More favorable fuel price splits could increase the market potential, but automobiles will struggle to tap cheap shale gas, Lux Research says.
BOSTON, MA – May 9, 2013 – Natural gas vehicles (NGVs) on the road in the world’s seven largest automobile markets will reach only 7.5 million as the industry struggles to capitalize on cheap shale-driven natural gas, Lux Research said.
In order to be used as transportation fuel, natural gas needs to be converted into liquid fuel using capital-intensive technology, or vehicles need to be retrofitted to run on compressed natural gas or liquefied natural gas. Technology innovation is not the most decisive growth factor – fuel price differentials, payback period for premium-priced NGVs and fueling infrastructure are the major drivers of growth.
“Cheap natural gas is disrupting the electricity, chemical, and heating industries, but the impact on the transportation market has been minimal,” said Andrew Soare, Lux Research Senior Analyst and the lead author of the report titled, “Shale Takes on Automotive: The Future of Natural Gas Vehicles.” “Technical and economic challenges mean that’s likely to remain true – even if fuel splits widen.”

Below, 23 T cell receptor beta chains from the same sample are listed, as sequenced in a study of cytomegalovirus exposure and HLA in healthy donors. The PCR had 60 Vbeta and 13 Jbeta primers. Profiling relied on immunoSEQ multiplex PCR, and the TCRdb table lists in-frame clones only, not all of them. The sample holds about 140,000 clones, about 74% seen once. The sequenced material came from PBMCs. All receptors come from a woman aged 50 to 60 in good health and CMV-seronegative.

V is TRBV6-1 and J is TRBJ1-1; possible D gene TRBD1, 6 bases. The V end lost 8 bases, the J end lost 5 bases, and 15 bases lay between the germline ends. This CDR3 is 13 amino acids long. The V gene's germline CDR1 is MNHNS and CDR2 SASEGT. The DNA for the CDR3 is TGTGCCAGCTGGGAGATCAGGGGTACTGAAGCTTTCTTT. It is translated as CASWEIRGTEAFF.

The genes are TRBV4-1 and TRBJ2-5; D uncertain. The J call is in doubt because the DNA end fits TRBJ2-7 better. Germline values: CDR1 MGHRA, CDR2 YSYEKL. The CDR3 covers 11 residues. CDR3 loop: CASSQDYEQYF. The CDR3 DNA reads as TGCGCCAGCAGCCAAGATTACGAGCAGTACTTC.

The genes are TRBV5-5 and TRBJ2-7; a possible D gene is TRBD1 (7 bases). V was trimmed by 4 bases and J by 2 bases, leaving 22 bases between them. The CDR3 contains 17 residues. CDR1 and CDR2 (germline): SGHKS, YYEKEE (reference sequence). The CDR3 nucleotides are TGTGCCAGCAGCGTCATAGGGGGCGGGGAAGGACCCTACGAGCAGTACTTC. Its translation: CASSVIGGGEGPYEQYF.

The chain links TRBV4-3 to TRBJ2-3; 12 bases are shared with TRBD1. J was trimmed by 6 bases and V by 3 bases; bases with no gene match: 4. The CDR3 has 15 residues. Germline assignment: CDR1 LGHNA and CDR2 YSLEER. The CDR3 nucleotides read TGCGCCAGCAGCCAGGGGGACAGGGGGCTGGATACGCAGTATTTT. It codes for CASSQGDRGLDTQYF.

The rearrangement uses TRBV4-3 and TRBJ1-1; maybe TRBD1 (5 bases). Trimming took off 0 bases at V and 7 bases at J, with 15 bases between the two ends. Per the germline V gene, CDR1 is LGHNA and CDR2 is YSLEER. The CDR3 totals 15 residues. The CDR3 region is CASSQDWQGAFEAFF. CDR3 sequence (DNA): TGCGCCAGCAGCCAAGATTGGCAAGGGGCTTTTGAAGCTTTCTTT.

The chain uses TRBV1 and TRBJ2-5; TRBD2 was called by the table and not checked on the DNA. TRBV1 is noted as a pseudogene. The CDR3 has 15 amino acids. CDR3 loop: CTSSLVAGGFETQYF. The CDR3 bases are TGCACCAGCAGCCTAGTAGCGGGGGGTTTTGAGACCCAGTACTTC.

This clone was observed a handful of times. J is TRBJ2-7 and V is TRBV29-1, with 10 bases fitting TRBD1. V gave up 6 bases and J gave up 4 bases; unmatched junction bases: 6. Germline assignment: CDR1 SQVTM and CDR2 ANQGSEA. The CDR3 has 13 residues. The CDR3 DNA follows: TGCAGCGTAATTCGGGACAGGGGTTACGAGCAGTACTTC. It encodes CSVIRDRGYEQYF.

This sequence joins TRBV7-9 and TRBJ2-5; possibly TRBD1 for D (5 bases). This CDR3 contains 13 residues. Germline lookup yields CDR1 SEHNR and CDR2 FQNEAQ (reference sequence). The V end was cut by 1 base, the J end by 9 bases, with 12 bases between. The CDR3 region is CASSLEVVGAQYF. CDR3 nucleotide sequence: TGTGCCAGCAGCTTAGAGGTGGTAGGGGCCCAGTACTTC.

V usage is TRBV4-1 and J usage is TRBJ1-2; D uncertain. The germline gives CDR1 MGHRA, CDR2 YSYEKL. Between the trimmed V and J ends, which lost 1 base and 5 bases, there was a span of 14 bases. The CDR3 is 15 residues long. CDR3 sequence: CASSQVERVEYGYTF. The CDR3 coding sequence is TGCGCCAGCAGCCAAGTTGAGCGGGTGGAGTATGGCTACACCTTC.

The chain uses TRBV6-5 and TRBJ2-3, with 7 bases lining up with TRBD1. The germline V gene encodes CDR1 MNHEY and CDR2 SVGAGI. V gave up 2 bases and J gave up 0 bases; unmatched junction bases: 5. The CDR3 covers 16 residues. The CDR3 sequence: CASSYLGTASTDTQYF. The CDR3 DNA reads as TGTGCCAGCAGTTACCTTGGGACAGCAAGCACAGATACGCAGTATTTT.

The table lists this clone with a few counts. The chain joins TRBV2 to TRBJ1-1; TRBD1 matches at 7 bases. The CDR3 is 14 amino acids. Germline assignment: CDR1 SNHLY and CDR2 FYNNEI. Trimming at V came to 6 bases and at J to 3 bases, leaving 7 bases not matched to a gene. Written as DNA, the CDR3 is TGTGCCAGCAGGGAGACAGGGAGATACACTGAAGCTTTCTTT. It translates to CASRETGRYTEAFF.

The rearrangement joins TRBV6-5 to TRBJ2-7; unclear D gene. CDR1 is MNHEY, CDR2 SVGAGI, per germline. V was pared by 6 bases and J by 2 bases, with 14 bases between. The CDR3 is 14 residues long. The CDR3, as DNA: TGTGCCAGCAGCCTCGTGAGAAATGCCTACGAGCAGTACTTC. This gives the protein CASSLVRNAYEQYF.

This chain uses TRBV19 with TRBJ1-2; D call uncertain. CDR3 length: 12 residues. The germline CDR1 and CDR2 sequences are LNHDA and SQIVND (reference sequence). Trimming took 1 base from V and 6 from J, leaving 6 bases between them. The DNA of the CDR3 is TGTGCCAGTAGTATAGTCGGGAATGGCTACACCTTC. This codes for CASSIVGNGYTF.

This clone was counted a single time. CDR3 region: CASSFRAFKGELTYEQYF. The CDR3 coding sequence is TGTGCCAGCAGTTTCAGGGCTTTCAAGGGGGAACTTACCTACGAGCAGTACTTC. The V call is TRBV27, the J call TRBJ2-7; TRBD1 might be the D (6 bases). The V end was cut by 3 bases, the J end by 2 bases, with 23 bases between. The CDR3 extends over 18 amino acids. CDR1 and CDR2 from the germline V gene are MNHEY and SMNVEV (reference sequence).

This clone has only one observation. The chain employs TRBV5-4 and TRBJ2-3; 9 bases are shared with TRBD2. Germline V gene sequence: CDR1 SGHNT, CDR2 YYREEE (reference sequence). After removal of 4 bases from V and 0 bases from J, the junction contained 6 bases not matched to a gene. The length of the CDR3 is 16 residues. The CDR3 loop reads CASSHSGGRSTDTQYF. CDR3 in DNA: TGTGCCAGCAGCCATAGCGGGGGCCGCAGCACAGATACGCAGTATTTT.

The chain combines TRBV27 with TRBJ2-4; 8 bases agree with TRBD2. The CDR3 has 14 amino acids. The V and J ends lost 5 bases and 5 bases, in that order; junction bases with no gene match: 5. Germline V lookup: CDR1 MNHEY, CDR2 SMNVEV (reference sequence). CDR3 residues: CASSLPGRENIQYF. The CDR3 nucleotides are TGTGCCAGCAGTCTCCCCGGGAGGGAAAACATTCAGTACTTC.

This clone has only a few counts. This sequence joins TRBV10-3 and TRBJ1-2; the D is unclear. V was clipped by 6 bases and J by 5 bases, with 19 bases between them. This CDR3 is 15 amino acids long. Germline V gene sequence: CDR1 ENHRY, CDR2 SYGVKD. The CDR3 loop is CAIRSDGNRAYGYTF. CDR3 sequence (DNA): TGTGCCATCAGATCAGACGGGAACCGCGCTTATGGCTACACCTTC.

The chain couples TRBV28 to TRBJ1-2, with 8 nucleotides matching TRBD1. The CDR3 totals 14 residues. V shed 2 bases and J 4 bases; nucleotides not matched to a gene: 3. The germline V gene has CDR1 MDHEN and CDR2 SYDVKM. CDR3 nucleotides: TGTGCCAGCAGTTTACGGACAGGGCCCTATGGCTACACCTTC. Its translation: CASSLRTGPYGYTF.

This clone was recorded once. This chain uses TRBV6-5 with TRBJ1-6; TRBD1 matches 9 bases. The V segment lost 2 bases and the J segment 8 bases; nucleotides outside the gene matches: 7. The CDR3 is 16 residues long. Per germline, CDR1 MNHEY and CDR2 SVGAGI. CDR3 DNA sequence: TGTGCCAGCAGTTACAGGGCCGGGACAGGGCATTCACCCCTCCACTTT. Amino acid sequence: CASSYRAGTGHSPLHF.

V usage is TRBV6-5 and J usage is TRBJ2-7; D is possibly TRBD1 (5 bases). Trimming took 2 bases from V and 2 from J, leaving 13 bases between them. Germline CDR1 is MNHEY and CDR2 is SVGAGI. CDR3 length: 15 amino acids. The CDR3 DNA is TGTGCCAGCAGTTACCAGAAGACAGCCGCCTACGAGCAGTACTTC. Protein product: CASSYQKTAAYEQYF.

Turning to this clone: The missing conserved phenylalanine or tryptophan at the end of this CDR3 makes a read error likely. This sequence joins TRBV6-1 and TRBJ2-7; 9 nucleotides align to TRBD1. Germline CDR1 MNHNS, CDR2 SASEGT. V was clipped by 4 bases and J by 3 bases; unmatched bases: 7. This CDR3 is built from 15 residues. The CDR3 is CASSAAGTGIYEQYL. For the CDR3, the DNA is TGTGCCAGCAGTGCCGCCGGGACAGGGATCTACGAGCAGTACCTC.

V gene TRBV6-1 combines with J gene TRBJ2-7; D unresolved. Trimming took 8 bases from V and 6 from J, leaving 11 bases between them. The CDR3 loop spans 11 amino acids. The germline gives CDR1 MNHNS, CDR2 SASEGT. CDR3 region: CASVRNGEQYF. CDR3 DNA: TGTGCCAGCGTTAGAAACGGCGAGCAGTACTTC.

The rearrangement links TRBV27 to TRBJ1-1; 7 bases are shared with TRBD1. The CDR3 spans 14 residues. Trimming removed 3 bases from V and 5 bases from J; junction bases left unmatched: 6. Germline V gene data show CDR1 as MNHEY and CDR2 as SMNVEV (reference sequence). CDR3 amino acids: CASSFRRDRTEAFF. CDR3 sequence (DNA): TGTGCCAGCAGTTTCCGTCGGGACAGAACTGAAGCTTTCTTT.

Lux Research analysts built a market forecast model to predict NGV sales in the seven key auto markets that account for 75% of vehicles on the road today: the U.S., Europe, China, India, Brazil, Russia, and Japan. Among their findings:
- Fuel price differential is a key driver. Oil price and natural gas price affect the NGV payback period, by affecting how much NGV vehicles save on fuel costs relative to gasoline or diesel powered vehicles. However, NGV vehicles come at a higher upfront cost, and reducing this premium shortens payback the most.
- India, China are top markets, but have low penetration. The world’s two most populous countries are the fifth- and sixth-largest NGV markets, respectively, but NGV penetration is only around 1% in each. In 2015, the two nations will occupy the top two spots of the seven nations surveyed – China with sales of 540,000 and India with sales of 250,000.
- User behavior will stymie U.S. growth. Even with favorable fuel pricing and low payback periods, NGVs are a tiny fraction of the U.S. vehicle market, owing to user resistance to new vehicles and entrenched driving and fueling habits. What’s more, natural gas prices in the U.S. will likely rise over the next few years, reducing the fuel price differential.
The report, titled “Shale Takes on Automotive: The Future of Natural Gas Vehicles,” is part of the Lux Research Alternative Fuels Intelligence service.